Tuck School of Business Class of 2013 graduates waited longer to accept job offers than graduates in recent years, a trend that suggests the economy’s gradual improvement has allowed them to be more discerning in their job searches, according to Jonathan Masland, director of Tuck’s Career Development Office.
This came as part of a recent report by campus newspaper The Dartmouth on employment data released by the school earlier this month. According to the report, compensation rates and employment levels for the Class of 2013 were generally in line with figures from recent years.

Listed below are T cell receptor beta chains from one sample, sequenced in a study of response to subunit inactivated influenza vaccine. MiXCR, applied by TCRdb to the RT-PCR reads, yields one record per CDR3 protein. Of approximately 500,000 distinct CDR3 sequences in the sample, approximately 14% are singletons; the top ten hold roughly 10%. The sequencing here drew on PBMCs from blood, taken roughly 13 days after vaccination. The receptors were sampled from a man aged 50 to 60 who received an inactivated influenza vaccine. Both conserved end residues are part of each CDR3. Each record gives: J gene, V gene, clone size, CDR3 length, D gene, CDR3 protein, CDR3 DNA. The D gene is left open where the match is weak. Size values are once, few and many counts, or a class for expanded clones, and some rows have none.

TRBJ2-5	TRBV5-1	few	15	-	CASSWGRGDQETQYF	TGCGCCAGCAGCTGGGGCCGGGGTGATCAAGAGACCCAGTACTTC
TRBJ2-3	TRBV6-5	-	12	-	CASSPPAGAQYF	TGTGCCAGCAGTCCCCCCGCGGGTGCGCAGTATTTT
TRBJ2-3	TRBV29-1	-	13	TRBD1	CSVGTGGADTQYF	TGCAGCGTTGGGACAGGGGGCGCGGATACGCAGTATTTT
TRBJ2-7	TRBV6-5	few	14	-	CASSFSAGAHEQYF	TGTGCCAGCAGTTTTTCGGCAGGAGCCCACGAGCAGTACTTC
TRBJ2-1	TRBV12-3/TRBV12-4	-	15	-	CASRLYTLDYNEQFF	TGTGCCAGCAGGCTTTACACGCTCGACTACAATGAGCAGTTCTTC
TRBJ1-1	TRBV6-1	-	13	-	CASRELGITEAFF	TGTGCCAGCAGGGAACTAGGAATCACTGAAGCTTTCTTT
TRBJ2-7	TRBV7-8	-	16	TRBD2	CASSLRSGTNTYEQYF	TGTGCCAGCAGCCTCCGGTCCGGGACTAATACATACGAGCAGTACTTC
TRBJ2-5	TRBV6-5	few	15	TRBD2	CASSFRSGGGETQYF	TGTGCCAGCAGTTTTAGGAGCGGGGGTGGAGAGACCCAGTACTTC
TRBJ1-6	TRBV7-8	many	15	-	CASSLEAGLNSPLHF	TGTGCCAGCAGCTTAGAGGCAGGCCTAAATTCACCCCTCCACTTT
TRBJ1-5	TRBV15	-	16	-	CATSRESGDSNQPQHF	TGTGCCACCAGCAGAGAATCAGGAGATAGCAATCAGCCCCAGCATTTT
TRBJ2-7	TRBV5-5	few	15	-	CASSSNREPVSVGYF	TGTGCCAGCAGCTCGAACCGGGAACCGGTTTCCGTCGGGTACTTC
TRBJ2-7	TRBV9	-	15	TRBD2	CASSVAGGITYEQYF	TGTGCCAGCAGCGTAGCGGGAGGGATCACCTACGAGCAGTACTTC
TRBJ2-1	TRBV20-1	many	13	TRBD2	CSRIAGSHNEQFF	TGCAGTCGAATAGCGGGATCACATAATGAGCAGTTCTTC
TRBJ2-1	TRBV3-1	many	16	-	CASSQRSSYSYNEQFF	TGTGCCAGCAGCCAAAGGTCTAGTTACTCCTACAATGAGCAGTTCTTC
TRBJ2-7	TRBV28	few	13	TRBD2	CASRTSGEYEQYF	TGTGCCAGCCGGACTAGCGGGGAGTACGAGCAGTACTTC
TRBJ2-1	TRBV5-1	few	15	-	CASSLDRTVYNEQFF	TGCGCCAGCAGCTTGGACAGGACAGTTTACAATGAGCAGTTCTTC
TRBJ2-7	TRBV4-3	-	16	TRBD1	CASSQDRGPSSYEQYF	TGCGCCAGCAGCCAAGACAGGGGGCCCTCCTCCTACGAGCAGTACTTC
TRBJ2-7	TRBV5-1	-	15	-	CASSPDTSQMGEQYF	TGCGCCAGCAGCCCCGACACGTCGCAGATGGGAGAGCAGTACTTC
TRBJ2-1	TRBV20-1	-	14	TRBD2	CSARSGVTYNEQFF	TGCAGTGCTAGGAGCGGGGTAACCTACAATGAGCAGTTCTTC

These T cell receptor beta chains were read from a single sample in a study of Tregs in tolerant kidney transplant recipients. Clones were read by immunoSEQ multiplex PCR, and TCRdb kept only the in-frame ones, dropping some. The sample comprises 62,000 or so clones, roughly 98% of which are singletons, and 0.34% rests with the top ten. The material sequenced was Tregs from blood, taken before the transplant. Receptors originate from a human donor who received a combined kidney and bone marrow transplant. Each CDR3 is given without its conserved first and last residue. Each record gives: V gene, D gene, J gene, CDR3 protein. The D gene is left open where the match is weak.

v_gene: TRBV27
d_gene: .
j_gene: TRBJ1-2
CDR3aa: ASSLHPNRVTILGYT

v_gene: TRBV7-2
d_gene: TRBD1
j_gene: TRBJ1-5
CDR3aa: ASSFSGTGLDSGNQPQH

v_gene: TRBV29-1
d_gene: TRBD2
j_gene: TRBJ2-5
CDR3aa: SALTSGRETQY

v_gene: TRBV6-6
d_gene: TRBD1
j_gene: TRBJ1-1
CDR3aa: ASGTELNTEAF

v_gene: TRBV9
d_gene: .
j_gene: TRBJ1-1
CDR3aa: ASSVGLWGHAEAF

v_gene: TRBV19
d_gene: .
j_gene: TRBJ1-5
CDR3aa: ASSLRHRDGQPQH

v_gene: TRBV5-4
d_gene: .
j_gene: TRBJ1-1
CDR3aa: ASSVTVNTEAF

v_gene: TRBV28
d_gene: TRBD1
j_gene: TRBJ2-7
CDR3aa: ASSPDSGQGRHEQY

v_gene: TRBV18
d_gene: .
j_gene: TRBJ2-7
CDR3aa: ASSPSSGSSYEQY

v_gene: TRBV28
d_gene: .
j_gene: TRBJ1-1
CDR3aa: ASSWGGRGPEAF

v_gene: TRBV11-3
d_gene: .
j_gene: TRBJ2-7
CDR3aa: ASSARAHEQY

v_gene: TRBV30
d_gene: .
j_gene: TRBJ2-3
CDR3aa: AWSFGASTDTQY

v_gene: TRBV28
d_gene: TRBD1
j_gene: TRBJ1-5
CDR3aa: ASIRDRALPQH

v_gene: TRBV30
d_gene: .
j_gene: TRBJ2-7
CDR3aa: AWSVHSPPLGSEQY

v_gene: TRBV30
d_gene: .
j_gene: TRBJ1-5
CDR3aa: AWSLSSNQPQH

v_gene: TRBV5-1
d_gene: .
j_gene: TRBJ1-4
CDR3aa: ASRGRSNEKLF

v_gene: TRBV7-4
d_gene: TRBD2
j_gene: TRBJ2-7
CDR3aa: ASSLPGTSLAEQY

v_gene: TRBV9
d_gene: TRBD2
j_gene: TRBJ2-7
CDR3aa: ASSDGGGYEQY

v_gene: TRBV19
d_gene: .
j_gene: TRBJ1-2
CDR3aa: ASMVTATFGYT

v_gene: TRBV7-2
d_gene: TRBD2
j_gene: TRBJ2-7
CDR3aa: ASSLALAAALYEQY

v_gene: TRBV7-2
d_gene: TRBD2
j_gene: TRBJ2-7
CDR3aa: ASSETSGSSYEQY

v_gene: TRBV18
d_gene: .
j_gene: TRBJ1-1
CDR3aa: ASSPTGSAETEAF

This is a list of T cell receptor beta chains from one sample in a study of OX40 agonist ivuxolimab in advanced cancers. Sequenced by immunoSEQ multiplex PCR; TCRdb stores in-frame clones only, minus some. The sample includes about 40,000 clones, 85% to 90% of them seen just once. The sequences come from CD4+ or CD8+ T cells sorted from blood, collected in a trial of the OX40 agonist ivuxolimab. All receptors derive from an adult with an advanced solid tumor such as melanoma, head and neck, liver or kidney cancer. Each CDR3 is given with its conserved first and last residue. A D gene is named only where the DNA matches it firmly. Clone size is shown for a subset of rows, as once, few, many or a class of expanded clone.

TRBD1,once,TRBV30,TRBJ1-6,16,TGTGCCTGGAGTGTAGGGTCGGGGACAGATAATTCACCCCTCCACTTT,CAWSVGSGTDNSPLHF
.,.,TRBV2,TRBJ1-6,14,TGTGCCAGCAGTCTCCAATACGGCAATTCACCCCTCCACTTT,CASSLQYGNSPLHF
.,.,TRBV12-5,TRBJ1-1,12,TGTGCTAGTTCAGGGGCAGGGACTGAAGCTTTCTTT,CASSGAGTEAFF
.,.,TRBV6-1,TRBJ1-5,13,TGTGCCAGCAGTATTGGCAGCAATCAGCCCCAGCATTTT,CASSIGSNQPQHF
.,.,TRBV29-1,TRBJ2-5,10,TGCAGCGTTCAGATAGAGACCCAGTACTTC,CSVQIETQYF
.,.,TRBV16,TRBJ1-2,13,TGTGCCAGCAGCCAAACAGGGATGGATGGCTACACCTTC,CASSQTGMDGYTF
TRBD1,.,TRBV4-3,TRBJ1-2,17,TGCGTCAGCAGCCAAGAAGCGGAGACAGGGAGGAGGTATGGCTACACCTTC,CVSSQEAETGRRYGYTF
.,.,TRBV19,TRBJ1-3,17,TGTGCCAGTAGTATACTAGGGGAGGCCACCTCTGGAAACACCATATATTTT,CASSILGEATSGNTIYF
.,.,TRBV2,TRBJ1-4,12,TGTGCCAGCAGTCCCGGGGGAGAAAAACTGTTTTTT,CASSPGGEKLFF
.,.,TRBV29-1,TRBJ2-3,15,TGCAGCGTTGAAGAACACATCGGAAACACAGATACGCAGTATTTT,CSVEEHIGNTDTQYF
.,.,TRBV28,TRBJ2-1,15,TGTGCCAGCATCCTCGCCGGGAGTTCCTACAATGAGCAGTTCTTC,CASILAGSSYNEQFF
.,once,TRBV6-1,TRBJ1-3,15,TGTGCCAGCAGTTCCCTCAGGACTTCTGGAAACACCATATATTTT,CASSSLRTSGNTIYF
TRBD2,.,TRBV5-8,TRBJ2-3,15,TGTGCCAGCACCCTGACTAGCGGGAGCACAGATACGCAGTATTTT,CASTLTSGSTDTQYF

Ninety-one percent of the class’ graduates had received job offers by graduation, the highest of any peer MBA program, Masland told The Dartmouth. Three months out from graduation, 95 percent of the class had offers in hand.
Interestingly, 81 percent of the class accepted job offers by graduation, down from 86 percent in 2012 and 83 percent in 2011. Three months out from graduation, 91 percent of the Class of 2013 has accepted jobs, meaning 4 percent turned down options.
Compensation remained steady compared to prior years, with Class of 2013 grads earning a base salary of around $115,000.
Compared to peers at other business schools, Tuck salaries seemed to be in the middle of the pack. At Columbia Business School, the median salary was $110,000; at Wharton, $125,000; at Harvard Business School, $120,000, and at Yale School of Management, $110,000.
Read more on Tuck’s employment figures here.